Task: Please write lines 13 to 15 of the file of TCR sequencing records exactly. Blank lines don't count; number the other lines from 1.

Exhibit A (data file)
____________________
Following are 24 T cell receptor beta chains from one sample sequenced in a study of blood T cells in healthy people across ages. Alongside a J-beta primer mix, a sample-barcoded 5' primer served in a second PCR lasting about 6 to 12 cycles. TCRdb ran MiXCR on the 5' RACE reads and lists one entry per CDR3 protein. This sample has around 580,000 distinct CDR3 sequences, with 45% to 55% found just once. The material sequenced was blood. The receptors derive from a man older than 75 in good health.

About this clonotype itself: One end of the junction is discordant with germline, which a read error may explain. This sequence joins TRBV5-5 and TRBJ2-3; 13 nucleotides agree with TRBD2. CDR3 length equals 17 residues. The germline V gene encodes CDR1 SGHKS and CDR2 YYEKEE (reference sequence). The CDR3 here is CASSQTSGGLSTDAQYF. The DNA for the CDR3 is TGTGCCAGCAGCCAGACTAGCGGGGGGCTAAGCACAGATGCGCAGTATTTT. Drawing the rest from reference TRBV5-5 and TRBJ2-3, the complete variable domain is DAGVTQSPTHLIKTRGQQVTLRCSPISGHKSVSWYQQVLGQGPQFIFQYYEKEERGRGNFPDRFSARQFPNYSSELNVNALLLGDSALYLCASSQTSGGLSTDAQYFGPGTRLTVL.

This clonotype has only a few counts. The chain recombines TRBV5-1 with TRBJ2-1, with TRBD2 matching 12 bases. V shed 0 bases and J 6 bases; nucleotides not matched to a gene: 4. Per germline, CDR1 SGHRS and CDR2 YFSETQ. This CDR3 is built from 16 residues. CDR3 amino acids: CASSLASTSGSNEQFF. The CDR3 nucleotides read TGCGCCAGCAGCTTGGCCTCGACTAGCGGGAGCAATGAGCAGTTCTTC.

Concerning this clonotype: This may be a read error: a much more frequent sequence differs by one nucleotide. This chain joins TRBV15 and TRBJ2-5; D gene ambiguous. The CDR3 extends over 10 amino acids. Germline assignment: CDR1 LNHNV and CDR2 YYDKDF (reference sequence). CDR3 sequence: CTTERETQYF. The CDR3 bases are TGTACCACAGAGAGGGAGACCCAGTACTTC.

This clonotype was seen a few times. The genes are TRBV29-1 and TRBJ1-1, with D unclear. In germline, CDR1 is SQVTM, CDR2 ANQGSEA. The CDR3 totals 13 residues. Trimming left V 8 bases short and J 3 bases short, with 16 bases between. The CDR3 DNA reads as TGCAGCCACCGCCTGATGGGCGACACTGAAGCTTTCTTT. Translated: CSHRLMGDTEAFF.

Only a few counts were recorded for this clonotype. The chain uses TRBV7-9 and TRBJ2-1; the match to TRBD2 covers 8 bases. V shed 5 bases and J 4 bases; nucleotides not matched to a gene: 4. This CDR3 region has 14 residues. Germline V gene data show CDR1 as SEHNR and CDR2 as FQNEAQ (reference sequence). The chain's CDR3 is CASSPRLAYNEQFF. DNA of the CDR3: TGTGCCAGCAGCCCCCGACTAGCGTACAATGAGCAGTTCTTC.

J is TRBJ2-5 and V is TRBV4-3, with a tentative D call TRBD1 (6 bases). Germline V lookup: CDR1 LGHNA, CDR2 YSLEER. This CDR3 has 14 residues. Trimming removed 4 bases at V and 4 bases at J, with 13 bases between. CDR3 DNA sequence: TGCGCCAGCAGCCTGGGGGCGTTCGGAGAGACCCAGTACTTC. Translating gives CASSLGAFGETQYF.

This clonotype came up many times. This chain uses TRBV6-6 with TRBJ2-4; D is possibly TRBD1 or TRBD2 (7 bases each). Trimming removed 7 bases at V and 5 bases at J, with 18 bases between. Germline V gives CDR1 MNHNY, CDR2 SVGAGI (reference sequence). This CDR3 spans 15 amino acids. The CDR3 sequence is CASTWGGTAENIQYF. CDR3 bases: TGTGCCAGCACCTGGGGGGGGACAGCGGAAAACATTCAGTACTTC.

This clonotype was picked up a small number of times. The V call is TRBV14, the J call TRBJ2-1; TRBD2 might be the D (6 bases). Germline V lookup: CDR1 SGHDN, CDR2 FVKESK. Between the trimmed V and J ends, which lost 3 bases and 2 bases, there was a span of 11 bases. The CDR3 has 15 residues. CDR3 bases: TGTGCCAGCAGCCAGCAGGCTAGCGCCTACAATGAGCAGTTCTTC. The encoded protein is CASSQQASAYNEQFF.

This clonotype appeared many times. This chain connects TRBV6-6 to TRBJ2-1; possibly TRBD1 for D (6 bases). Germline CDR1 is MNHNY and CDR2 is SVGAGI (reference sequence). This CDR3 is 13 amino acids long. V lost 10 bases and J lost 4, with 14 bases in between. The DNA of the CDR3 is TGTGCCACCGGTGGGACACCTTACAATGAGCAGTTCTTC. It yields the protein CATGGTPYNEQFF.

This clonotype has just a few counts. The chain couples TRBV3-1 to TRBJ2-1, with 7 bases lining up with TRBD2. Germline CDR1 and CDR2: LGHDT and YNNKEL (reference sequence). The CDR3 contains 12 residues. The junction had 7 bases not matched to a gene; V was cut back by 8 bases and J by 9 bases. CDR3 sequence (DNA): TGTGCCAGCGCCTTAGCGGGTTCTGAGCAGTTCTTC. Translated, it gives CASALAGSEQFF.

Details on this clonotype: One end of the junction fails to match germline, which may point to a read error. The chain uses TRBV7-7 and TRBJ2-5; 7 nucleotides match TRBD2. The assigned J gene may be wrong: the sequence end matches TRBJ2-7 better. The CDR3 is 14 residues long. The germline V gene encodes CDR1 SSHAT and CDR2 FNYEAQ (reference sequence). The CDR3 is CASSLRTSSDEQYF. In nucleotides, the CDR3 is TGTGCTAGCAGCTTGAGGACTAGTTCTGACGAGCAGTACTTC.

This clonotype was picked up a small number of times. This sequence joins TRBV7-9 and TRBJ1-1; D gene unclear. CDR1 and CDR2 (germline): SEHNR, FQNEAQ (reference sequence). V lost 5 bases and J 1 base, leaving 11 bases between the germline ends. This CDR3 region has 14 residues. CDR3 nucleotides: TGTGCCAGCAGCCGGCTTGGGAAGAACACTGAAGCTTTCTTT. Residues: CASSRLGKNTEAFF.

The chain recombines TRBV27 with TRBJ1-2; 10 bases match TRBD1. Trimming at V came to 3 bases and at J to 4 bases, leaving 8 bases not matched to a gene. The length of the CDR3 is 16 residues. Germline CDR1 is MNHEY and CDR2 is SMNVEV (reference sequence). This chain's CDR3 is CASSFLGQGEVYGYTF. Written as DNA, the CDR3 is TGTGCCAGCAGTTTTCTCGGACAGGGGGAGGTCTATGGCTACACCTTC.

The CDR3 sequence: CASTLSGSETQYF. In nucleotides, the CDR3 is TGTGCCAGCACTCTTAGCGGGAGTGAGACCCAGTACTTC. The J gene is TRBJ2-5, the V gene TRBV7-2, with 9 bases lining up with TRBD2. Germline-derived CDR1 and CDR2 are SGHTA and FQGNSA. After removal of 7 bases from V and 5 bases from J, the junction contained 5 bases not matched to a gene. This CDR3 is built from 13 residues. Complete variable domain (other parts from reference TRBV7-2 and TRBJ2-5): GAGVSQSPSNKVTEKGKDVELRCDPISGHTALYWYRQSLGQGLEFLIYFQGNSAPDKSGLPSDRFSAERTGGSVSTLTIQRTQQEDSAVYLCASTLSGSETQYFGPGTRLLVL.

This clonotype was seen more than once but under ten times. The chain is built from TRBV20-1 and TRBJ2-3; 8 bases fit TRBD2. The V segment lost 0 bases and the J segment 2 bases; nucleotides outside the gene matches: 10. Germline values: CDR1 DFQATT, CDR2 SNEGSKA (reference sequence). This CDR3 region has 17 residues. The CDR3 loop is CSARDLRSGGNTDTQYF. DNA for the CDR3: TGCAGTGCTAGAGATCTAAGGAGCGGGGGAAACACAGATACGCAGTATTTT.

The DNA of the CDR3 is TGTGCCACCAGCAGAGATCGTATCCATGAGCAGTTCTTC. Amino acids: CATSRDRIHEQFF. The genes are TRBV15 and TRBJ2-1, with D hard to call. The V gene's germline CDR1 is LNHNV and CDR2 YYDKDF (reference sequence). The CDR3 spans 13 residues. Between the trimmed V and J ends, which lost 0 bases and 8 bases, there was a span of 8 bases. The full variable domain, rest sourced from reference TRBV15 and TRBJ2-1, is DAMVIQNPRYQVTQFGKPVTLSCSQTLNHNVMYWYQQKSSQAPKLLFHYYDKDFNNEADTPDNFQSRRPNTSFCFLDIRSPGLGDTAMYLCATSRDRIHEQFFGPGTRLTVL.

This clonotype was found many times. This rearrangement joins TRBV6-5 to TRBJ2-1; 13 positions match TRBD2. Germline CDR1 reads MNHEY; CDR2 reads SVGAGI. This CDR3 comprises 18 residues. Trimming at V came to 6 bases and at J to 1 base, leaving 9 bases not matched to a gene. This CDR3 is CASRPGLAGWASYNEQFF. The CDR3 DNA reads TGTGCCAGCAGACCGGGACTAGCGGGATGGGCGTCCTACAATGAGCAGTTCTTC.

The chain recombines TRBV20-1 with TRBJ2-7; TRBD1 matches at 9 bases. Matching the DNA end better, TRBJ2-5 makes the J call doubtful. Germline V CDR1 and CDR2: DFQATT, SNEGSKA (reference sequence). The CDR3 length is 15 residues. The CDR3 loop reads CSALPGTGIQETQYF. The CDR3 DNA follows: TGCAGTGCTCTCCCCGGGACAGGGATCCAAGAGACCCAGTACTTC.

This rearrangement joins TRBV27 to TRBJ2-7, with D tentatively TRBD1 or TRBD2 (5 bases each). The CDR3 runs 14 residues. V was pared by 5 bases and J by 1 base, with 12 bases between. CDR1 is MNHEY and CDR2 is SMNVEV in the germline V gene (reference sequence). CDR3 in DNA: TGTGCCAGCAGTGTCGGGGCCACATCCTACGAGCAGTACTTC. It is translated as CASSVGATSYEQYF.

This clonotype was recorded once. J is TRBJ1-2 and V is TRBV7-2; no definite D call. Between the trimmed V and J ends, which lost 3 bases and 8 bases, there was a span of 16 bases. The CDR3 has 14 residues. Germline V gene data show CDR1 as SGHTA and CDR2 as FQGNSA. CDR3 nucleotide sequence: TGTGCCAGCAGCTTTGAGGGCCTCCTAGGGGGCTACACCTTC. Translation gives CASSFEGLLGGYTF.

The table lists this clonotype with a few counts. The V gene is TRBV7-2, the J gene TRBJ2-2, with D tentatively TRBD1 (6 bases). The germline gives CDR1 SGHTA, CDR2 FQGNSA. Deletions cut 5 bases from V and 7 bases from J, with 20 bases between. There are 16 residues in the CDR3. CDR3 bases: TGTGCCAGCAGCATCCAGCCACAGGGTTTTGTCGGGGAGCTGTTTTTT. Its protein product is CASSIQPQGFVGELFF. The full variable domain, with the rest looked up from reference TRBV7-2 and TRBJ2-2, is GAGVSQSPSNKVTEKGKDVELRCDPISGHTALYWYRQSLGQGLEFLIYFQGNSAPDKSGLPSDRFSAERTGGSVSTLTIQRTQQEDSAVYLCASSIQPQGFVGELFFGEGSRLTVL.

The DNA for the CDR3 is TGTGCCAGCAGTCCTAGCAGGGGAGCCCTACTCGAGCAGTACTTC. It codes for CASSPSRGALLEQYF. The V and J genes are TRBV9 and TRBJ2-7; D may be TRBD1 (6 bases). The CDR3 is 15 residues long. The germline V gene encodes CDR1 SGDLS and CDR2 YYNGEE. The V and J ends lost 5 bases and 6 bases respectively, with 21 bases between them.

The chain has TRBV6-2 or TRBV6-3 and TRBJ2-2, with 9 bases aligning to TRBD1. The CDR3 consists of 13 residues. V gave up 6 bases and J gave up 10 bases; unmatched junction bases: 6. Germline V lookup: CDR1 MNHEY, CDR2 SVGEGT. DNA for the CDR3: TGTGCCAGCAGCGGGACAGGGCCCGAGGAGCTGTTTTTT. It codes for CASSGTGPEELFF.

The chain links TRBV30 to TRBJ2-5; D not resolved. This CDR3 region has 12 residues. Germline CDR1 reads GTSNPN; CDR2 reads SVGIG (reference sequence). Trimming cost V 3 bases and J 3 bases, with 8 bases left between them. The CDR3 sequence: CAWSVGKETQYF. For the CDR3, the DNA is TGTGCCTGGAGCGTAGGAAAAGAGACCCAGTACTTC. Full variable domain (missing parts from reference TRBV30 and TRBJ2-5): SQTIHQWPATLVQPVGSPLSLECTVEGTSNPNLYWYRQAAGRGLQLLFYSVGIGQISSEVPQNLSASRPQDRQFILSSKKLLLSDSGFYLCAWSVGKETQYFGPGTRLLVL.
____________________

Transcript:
This clonotype was picked up a small number of times. This sequence joins TRBV7-9 and TRBJ1-1; D gene unclear. CDR1 and CDR2 (germline): SEHNR, FQNEAQ (reference sequence). V lost 5 bases and J 1 base, leaving 11 bases between the germline ends. This CDR3 region has 14 residues. CDR3 nucleotides: TGTGCCAGCAGCCGGCTTGGGAAGAACACTGAAGCTTTCTTT. Residues: CASSRLGKNTEAFF.

The chain recombines TRBV27 with TRBJ1-2; 10 bases match TRBD1. Trimming at V came to 3 bases and at J to 4 bases, leaving 8 bases not matched to a gene. The length of the CDR3 is 16 residues. Germline CDR1 is MNHEY and CDR2 is SMNVEV (reference sequence). This chain's CDR3 is CASSFLGQGEVYGYTF. Written as DNA, the CDR3 is TGTGCCAGCAGTTTTCTCGGACAGGGGGAGGTCTATGGCTACACCTTC.

The CDR3 sequence: CASTLSGSETQYF. In nucleotides, the CDR3 is TGTGCCAGCACTCTTAGCGGGAGTGAGACCCAGTACTTC. The J gene is TRBJ2-5, the V gene TRBV7-2, with 9 bases lining up with TRBD2. Germline-derived CDR1 and CDR2 are SGHTA and FQGNSA. After removal of 7 bases from V and 5 bases from J, the junction contained 5 bases not matched to a gene. This CDR3 is built from 13 residues. Complete variable domain (other parts from reference TRBV7-2 and TRBJ2-5): GAGVSQSPSNKVTEKGKDVELRCDPISGHTALYWYRQSLGQGLEFLIYFQGNSAPDKSGLPSDRFSAERTGGSVSTLTIQRTQQEDSAVYLCASTLSGSETQYFGPGTRLLVL.